PICPA-backed legislation to simplify and streamline the process for irrevocable grantor trusts was unanimously passed by the Pennsylvania Senate but fell short of becoming law as the 2021-2022 legislative session came to a close.

Irrevocable grantor trusts are a type of trust that cannot be modified, amended, or terminated without the permission of the grantor’s beneficiaries. These types of trusts are often established by someone as a means of reducing taxes and protecting property. In many cases, though, the grantor who established the trust wants to pay the income taxes so the trust beneficiaries are not negatively impacted. Senate Bill 1321, sponsored by Sen. Lisa Baker (R-Luzerne), would have removed the present barriers, allowing grantors to meet this obligation if they choose to do so.

The House did not vote on this legislation, and with no voting days scheduled for the remainder of this legislative session, Senate Bill 1321 will have to be reintroduced in the new legislative session that begins in January 2023.

 

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Legislation Modernizing Business Corporation Law Passes

House Bill 2057, introduced by Rep. Brad Roae (R-Crawford), is headed to the governor for signature after receiving unanimous support by the Senate. The legislation updates Pennsylvania corporation laws and related provisions of Title 15 of the Consolidated Statutes. It was drafted by the Title 15 Committee of the Pennsylvania Bar Association.

House Bill 2057 is a comprehensive update and modernization of Pennsylvania’s Business Corporation Law. It represents the last in a series of much needed revisions to the Business Corporation Law ushered through the legislature by the Pennsylvania Bar Association. Except for amendments to those chapters of the Business Corporation Law that apply only to specific types of corporations (namely nonstock, registered, and benefit corporations), the amendments in House Bill 2057 will benefit all Pennsylvania corporations, including many small businesses.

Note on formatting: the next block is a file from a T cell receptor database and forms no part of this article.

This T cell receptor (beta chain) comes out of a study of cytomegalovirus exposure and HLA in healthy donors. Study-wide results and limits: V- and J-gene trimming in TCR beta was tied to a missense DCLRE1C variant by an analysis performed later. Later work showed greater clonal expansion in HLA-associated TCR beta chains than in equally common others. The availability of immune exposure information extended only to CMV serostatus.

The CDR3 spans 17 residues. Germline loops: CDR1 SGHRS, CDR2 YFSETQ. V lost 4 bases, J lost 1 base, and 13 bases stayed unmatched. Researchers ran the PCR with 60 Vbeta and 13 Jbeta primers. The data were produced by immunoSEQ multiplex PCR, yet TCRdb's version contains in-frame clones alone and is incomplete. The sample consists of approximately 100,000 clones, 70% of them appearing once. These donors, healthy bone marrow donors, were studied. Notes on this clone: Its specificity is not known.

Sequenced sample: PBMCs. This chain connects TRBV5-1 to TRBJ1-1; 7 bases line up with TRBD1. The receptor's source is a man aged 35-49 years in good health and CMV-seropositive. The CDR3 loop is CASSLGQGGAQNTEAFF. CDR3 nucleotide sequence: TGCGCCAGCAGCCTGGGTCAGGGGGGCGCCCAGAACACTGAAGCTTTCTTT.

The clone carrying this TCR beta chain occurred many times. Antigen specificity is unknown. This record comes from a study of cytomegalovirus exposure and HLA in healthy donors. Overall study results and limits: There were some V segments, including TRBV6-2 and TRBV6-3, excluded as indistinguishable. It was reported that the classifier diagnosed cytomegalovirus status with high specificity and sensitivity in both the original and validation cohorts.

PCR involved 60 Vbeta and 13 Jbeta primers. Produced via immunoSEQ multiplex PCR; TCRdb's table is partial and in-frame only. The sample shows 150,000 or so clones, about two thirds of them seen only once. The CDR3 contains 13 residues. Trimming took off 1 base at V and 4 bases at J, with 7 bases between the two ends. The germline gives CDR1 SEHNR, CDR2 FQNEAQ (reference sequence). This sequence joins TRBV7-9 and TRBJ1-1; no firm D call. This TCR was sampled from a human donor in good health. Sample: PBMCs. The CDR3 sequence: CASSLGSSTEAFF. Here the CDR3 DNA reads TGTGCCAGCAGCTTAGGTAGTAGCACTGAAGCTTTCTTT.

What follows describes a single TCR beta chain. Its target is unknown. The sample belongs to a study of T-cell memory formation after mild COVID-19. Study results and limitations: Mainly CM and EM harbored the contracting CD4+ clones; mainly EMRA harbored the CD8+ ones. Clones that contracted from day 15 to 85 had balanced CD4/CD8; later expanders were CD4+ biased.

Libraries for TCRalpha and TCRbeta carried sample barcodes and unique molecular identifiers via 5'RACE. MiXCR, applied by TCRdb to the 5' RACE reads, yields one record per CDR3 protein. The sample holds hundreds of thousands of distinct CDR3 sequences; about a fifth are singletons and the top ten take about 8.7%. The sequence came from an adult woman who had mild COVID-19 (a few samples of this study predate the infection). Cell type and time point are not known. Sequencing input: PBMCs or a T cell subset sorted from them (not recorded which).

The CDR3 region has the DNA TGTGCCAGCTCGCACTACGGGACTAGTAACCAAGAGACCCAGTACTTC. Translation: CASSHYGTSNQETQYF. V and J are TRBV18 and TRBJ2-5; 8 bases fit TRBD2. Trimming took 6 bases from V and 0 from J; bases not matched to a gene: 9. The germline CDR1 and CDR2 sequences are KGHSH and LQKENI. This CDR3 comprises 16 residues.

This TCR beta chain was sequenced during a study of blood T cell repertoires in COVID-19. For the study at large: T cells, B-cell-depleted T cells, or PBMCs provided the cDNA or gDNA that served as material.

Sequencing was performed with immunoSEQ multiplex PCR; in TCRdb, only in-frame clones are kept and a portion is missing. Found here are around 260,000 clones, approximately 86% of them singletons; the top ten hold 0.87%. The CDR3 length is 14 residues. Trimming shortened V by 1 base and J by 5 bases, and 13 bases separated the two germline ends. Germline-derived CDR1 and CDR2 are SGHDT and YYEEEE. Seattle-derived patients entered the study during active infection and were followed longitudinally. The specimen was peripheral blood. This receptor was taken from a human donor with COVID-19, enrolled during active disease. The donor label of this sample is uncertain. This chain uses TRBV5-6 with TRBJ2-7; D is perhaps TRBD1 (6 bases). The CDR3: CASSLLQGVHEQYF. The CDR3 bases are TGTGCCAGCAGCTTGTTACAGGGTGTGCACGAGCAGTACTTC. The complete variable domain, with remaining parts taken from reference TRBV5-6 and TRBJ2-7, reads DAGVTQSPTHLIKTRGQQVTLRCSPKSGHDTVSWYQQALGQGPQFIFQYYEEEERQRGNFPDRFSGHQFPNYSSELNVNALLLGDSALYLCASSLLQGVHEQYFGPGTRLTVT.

The overarching goal of this very technical legislation is to modernize corporation law for the benefit and growth of Pennsylvania businesses.

 

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Data Breach Notification Legislation with Governor

The General Assembly approved a bill that would require state agencies and their contractors, as well as local governments, to notify victims of a data breach involving personally identifiable information within one week of such a breach being determined.

In addition to requiring any state agency, county, municipality, public school, or state agency contractor to provide notice of a breach to affected victims within seven business days of determination, Senate Bill 696 requires the state attorney general to be notified concurrently of a breach that occurs in a state agency. A county’s district attorney would be notified within three business days if the breach occurred in a county, school district, or municipality.

Senate Bill 696, sponsored by Sen. Dan Laughlin (R-Erie), is with Gov. Wolf awaiting his signature to become law.